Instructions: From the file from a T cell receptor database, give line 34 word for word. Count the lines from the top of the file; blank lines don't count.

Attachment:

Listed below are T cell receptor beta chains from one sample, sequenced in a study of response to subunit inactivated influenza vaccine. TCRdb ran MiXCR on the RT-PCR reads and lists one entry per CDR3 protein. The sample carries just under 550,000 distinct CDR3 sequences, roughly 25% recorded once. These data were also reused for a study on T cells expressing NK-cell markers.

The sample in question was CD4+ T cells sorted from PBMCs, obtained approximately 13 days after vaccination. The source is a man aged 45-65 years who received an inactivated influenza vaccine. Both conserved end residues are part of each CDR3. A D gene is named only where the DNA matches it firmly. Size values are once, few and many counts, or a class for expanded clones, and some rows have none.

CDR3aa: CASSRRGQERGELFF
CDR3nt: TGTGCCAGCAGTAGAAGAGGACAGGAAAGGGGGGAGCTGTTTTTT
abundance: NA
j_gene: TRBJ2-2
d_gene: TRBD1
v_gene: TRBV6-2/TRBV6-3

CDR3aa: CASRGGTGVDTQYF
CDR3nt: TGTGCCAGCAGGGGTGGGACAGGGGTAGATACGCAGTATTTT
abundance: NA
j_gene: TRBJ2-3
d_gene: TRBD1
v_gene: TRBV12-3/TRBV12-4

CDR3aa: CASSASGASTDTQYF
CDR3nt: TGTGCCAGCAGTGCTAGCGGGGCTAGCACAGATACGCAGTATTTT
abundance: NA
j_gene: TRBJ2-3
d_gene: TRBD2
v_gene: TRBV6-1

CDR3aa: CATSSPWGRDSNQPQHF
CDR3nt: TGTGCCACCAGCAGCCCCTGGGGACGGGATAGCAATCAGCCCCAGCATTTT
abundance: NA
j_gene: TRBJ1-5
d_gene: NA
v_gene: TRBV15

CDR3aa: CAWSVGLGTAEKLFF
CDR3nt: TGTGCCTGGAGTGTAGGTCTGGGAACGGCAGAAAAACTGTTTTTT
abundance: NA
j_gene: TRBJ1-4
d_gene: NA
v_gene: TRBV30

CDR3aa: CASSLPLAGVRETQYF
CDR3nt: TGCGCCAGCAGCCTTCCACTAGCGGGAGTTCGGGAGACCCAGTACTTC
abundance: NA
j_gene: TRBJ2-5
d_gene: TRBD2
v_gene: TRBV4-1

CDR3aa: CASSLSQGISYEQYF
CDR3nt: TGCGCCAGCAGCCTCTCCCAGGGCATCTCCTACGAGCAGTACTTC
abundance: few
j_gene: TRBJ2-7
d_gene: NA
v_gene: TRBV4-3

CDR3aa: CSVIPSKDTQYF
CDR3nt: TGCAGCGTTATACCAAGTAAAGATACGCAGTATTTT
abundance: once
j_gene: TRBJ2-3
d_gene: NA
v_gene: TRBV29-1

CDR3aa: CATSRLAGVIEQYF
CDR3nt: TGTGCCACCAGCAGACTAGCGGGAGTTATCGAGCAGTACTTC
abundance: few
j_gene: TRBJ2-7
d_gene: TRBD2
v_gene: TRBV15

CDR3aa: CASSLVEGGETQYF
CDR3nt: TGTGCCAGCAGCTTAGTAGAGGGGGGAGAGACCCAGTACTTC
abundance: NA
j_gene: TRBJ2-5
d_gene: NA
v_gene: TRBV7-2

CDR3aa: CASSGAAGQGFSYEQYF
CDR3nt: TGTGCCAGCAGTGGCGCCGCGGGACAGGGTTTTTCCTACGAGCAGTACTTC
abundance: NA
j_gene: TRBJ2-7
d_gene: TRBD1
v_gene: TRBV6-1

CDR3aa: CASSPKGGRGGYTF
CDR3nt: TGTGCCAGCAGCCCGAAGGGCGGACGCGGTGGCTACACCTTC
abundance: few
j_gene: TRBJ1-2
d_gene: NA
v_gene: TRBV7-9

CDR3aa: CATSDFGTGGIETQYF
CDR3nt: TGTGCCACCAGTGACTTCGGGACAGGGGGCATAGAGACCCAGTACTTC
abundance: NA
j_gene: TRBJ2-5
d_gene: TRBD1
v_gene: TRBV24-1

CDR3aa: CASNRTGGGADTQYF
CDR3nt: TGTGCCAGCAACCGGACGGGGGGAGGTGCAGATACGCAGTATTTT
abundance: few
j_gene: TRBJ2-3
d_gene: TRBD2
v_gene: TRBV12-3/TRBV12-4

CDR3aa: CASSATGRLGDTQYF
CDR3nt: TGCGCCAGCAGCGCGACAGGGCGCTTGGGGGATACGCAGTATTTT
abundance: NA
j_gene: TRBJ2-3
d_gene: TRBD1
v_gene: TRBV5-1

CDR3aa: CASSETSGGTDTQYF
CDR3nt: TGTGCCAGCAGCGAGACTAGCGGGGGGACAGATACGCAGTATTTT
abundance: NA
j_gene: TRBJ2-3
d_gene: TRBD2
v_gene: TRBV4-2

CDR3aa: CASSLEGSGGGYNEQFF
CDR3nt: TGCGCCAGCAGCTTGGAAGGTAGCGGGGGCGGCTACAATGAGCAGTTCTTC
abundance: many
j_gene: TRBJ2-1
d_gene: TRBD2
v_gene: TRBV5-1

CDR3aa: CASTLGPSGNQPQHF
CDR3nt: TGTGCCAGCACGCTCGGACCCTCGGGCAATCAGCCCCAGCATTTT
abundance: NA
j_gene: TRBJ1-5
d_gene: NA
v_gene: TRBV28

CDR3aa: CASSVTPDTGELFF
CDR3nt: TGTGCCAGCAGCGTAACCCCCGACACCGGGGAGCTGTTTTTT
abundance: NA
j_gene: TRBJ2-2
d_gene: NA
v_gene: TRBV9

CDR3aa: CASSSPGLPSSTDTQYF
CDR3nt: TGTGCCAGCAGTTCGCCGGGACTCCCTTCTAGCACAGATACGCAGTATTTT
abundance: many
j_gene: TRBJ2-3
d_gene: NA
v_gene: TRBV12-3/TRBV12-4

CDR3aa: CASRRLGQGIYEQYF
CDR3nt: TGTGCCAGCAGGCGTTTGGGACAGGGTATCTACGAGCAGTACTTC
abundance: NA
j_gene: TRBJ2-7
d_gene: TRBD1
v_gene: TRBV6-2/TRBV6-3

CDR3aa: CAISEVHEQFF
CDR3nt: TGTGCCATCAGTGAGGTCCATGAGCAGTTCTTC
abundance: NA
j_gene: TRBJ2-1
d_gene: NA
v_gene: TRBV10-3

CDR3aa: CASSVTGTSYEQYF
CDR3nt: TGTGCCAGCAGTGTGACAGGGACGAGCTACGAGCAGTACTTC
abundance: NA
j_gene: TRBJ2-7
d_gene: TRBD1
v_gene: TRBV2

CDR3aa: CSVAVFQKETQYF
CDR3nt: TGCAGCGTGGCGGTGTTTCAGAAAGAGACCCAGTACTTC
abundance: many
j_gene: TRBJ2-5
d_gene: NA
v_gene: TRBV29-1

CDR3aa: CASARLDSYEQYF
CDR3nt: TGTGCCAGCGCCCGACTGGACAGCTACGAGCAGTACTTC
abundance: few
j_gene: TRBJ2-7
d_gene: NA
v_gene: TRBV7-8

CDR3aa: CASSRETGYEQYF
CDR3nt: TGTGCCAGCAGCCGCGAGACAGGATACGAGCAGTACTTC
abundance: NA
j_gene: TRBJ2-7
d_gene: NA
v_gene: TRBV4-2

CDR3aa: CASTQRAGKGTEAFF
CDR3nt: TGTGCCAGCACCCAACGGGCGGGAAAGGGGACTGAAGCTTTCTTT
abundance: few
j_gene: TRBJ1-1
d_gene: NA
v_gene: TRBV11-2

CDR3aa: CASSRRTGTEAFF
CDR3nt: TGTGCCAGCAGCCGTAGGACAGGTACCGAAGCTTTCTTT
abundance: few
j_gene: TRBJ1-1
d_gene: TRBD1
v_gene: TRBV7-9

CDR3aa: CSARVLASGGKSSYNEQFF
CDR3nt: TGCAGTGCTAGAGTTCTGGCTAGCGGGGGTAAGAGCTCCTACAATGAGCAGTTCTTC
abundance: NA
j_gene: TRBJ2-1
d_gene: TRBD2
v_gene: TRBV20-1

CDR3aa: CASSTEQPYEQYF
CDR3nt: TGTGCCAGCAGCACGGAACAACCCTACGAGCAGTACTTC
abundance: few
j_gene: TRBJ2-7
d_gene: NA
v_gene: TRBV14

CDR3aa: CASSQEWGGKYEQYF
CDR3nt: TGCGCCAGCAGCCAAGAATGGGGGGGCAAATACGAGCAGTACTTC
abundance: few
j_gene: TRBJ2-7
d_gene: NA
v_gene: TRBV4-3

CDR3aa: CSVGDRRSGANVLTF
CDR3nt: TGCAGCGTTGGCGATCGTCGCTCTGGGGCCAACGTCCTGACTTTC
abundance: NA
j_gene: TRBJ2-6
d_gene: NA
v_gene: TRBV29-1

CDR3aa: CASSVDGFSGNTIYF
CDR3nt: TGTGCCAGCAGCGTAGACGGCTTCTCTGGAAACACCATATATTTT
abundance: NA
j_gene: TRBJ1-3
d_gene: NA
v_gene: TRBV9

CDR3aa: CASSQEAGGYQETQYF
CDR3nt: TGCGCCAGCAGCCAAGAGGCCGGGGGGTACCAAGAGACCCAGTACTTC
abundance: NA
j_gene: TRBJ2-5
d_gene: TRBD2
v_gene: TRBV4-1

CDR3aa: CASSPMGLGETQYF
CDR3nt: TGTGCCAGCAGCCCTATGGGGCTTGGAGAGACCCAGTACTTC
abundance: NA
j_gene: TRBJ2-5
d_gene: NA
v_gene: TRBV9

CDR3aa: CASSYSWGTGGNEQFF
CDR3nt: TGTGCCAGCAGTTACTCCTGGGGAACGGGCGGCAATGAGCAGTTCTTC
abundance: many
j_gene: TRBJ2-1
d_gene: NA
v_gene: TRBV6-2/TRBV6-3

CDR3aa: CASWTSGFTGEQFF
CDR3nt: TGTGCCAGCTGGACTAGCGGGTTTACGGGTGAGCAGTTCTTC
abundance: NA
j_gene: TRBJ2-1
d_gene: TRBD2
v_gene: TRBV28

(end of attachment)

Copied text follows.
CDR3nt: TGCGCCAGCAGCCTTCCACTAGCGGGAGTTCGGGAGACCCAGTACTTC